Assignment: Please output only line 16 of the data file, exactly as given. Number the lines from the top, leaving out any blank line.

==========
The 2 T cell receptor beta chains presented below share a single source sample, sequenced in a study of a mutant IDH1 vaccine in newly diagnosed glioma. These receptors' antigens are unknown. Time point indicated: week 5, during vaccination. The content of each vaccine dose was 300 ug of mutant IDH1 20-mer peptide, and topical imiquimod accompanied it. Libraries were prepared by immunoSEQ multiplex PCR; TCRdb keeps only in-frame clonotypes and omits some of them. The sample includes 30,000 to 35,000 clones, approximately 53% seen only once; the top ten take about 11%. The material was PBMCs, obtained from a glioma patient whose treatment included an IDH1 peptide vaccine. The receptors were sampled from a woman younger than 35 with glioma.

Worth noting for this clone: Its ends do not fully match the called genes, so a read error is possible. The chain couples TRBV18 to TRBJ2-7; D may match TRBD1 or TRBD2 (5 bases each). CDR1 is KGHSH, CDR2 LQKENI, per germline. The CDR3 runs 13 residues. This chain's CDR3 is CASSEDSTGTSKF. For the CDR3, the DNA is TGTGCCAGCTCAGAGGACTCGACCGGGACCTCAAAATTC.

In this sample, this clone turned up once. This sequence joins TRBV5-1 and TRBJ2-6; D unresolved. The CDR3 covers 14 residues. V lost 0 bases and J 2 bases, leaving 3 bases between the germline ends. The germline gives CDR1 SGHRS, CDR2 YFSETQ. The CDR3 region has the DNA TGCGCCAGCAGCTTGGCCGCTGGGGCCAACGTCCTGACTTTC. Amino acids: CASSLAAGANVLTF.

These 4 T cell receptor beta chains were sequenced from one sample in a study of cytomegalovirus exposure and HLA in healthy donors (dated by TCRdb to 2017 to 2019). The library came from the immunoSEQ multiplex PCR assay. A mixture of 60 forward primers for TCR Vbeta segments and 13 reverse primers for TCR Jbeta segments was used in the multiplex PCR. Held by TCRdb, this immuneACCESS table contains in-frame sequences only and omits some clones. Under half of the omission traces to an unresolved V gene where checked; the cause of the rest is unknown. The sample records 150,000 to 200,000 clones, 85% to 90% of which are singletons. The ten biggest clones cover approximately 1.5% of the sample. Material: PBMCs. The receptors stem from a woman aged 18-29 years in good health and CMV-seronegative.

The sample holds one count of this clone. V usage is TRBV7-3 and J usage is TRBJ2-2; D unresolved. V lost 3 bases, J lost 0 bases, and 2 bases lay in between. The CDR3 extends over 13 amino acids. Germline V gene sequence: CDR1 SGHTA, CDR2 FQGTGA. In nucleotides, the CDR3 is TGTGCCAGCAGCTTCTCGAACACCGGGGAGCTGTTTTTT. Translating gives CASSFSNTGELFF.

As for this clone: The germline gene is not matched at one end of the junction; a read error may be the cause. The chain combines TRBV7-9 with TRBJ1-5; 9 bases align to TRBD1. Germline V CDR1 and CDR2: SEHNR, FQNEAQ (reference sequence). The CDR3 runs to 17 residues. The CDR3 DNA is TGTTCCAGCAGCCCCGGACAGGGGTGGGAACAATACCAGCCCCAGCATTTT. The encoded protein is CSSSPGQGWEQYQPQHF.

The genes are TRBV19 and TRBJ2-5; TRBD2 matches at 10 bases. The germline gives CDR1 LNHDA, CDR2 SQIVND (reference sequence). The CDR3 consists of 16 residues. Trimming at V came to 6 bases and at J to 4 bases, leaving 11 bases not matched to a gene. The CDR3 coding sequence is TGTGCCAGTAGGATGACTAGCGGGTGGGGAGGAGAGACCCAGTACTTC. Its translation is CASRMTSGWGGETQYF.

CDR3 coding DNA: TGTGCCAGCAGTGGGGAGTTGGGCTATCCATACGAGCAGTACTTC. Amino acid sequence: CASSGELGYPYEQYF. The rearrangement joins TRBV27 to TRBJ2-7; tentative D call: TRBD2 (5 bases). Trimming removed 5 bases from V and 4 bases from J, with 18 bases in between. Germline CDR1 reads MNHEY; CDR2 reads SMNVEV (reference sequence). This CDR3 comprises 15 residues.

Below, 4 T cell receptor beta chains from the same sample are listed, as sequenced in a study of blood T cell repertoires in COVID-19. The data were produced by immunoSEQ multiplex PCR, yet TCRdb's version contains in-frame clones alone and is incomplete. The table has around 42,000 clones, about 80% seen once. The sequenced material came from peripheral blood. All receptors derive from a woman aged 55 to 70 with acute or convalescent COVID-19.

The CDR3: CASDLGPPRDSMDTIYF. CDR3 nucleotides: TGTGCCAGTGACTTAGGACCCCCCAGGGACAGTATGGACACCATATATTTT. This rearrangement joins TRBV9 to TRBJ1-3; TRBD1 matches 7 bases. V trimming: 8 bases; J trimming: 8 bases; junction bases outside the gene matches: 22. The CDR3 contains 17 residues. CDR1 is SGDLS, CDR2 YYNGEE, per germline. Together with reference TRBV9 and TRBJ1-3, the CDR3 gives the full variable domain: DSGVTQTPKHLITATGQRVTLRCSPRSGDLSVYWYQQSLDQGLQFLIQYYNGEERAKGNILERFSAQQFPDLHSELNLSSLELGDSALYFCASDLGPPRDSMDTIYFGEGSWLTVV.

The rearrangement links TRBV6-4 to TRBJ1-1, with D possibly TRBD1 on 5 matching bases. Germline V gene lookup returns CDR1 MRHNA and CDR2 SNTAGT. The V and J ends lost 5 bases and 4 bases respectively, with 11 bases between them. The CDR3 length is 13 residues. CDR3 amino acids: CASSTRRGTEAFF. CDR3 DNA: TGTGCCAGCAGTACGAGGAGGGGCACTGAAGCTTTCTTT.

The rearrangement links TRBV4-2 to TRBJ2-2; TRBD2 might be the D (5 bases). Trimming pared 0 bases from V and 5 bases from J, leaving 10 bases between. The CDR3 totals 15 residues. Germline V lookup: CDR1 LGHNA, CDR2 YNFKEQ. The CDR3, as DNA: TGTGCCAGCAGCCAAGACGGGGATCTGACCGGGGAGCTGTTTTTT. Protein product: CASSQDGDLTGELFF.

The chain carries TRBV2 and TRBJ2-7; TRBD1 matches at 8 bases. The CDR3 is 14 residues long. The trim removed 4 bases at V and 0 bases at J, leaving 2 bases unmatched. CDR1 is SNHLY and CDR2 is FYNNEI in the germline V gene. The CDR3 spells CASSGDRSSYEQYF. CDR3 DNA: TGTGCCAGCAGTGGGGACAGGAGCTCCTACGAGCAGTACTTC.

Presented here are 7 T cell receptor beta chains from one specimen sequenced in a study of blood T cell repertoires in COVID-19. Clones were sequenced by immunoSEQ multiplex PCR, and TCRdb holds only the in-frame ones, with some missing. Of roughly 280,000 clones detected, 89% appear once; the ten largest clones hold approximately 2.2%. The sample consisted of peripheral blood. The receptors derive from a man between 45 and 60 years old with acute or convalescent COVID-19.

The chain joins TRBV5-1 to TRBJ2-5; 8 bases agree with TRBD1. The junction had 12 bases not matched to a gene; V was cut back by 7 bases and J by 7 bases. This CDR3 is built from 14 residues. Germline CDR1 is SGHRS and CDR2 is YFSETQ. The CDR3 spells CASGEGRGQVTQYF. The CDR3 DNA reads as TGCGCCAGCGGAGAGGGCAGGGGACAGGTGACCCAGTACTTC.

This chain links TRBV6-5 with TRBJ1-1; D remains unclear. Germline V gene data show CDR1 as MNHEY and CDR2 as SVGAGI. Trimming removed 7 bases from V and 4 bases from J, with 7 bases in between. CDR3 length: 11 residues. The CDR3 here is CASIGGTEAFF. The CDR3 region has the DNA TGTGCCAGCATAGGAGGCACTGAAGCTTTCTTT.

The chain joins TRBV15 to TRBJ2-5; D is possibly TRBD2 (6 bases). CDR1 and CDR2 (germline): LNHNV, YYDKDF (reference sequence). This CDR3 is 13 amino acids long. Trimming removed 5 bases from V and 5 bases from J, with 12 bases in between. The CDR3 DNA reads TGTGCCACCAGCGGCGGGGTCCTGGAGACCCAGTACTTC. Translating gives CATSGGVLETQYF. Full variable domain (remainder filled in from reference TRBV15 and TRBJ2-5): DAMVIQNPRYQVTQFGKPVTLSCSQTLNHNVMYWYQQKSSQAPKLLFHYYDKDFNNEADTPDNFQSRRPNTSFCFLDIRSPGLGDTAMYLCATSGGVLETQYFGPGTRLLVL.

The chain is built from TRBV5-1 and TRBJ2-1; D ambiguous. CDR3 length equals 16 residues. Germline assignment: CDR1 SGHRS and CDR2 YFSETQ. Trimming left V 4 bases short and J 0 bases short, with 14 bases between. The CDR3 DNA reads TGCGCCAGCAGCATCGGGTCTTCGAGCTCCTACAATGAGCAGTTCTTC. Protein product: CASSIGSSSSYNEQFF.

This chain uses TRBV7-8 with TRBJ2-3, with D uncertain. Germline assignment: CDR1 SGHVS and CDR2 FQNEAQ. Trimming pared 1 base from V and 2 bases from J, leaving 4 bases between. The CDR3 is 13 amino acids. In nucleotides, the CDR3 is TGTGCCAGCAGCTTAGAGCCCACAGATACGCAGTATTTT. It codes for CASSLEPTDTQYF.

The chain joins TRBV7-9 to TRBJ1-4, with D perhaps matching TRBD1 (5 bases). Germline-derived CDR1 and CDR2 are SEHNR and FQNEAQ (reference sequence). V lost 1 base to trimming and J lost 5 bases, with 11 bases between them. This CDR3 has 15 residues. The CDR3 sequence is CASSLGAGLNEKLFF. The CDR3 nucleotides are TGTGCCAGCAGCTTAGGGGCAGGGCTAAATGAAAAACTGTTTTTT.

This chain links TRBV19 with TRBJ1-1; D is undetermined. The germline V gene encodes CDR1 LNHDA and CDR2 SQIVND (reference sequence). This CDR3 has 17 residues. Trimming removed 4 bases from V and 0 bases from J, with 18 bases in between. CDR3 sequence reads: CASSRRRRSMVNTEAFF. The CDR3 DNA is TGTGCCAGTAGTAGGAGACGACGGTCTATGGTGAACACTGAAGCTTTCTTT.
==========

This chain links TRBV6-5 with TRBJ1-1; D remains unclear. Germline V gene data show CDR1 as MNHEY and CDR2 as SVGAGI. Trimming removed 7 bases from V and 4 bases from J, with 7 bases in between. CDR3 length: 11 residues. The CDR3 here is CASIGGTEAFF. The CDR3 region has the DNA TGTGCCAGCATAGGAGGCACTGAAGCTTTCTTT.